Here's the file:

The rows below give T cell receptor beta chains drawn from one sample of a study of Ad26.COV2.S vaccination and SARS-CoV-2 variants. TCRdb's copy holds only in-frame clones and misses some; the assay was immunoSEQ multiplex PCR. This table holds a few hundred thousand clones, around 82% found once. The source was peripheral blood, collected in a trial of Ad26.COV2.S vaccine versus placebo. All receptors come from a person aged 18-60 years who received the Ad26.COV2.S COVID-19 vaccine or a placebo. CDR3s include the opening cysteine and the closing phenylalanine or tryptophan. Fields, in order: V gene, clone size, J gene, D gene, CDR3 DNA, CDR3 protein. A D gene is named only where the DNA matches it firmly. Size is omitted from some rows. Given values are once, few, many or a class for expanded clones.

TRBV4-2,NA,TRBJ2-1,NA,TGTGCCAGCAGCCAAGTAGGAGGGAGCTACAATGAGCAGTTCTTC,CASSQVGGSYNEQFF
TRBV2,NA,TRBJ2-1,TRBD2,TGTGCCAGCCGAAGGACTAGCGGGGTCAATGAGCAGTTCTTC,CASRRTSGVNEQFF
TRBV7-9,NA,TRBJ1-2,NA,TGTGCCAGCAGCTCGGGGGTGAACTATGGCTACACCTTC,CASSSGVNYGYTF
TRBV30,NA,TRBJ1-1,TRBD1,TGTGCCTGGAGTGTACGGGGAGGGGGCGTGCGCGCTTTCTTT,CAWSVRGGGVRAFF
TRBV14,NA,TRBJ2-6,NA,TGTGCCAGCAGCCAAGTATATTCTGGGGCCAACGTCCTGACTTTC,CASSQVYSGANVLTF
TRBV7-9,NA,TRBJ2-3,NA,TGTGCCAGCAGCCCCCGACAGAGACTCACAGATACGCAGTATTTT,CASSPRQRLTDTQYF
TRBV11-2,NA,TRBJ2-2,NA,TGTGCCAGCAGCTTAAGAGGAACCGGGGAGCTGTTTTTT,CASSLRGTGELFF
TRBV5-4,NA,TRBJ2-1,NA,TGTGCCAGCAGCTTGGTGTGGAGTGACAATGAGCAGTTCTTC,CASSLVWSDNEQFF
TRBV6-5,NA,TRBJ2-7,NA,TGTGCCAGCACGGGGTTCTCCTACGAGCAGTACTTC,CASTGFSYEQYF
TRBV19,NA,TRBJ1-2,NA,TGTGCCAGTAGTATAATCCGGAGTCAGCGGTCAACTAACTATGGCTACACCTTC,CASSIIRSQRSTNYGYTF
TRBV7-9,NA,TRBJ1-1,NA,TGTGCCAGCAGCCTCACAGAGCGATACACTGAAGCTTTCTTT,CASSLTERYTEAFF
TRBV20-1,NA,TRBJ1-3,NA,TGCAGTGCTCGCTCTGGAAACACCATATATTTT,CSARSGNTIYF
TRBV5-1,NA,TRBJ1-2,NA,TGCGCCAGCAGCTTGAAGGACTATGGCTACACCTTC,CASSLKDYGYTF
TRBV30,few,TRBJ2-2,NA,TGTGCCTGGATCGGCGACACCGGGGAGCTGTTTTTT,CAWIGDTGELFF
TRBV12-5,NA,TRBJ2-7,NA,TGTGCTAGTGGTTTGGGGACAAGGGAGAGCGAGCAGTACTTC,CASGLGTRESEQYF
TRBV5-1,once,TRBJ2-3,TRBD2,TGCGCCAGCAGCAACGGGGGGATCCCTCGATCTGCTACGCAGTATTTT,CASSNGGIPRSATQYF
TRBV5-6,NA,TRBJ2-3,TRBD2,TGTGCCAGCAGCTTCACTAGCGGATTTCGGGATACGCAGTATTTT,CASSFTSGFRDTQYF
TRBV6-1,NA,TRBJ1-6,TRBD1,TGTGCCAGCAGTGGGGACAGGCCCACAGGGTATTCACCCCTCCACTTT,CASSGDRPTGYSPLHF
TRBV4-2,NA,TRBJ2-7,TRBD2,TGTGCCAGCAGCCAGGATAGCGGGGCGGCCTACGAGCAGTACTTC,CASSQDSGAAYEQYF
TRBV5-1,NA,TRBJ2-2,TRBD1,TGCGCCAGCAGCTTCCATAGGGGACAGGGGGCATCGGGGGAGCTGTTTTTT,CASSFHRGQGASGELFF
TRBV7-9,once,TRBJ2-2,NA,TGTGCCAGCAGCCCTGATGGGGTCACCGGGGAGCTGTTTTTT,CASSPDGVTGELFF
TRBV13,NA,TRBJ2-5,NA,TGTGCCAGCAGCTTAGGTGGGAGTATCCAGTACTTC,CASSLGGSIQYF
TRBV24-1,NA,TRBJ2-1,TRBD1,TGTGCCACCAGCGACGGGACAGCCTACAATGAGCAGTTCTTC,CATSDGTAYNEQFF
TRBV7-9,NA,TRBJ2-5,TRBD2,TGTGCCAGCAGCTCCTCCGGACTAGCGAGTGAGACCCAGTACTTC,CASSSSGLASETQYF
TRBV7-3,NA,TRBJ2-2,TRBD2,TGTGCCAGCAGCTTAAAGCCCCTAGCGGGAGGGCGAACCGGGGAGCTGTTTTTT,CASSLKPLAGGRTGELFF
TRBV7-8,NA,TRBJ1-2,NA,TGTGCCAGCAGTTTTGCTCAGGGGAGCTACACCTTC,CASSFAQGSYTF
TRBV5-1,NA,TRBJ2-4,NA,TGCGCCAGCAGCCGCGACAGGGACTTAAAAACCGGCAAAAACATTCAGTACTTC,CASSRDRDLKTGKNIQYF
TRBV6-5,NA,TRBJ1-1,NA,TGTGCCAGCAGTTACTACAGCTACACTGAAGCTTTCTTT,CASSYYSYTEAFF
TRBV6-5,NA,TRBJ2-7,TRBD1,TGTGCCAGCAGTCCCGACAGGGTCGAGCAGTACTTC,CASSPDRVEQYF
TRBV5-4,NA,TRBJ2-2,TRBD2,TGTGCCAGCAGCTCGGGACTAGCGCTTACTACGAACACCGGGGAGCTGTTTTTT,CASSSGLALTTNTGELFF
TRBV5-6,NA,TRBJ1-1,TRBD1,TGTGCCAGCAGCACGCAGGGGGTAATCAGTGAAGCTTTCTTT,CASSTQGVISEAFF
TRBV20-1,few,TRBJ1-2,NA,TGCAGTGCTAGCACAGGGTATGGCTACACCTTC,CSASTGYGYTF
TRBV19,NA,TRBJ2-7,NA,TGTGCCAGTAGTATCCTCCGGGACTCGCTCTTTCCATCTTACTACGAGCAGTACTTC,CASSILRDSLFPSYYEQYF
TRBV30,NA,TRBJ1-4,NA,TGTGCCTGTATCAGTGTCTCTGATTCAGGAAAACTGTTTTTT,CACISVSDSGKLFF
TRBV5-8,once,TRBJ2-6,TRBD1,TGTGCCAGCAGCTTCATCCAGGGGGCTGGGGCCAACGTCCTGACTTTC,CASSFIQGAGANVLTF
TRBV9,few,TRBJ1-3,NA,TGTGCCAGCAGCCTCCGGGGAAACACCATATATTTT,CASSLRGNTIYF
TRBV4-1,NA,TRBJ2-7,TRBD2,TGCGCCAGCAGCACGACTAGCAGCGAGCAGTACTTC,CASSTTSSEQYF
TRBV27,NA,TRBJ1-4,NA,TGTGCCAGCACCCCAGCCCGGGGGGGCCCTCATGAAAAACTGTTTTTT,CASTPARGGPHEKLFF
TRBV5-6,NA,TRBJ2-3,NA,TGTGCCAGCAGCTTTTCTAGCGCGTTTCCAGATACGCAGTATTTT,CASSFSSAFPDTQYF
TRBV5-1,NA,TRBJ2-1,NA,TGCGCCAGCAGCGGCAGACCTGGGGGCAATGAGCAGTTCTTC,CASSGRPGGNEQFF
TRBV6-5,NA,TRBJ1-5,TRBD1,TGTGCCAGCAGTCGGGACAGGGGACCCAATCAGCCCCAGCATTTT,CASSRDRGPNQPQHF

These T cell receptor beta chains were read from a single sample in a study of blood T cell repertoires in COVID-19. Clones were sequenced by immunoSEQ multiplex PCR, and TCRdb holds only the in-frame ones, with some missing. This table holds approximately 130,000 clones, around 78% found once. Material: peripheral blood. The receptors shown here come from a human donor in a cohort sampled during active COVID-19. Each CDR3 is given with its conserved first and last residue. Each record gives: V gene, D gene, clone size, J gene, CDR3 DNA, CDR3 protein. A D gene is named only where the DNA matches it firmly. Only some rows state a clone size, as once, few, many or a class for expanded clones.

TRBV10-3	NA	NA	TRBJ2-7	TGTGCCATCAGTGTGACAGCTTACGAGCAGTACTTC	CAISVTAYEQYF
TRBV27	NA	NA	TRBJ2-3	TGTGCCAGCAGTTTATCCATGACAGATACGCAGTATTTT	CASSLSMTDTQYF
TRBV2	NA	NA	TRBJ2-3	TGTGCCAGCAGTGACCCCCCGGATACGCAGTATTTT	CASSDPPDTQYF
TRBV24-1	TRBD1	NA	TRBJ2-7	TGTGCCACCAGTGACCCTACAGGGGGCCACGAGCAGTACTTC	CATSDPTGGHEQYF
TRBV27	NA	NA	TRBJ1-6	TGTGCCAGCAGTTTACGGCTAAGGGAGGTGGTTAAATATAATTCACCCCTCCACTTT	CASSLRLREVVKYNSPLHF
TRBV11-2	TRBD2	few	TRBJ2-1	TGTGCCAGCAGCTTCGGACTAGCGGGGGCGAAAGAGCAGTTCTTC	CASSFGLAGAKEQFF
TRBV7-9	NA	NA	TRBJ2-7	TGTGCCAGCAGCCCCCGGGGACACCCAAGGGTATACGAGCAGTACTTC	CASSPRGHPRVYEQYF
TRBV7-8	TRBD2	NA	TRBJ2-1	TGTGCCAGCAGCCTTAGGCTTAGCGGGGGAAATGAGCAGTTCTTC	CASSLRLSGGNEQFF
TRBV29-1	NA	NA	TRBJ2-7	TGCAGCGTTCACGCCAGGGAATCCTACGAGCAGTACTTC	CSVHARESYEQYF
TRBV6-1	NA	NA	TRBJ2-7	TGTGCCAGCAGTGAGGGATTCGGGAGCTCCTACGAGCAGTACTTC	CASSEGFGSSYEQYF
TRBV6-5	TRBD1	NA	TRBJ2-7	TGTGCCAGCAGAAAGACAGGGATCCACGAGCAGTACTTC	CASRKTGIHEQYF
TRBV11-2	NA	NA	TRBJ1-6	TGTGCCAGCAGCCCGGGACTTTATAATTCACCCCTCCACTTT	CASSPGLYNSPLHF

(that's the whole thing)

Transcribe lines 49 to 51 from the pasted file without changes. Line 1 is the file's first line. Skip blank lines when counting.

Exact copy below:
TRBV11-2	TRBD2	few	TRBJ2-1	TGTGCCAGCAGCTTCGGACTAGCGGGGGCGAAAGAGCAGTTCTTC	CASSFGLAGAKEQFF
TRBV7-9	NA	NA	TRBJ2-7	TGTGCCAGCAGCCCCCGGGGACACCCAAGGGTATACGAGCAGTACTTC	CASSPRGHPRVYEQYF
TRBV7-8	TRBD2	NA	TRBJ2-1	TGTGCCAGCAGCCTTAGGCTTAGCGGGGGAAATGAGCAGTTCTTC	CASSLRLSGGNEQFF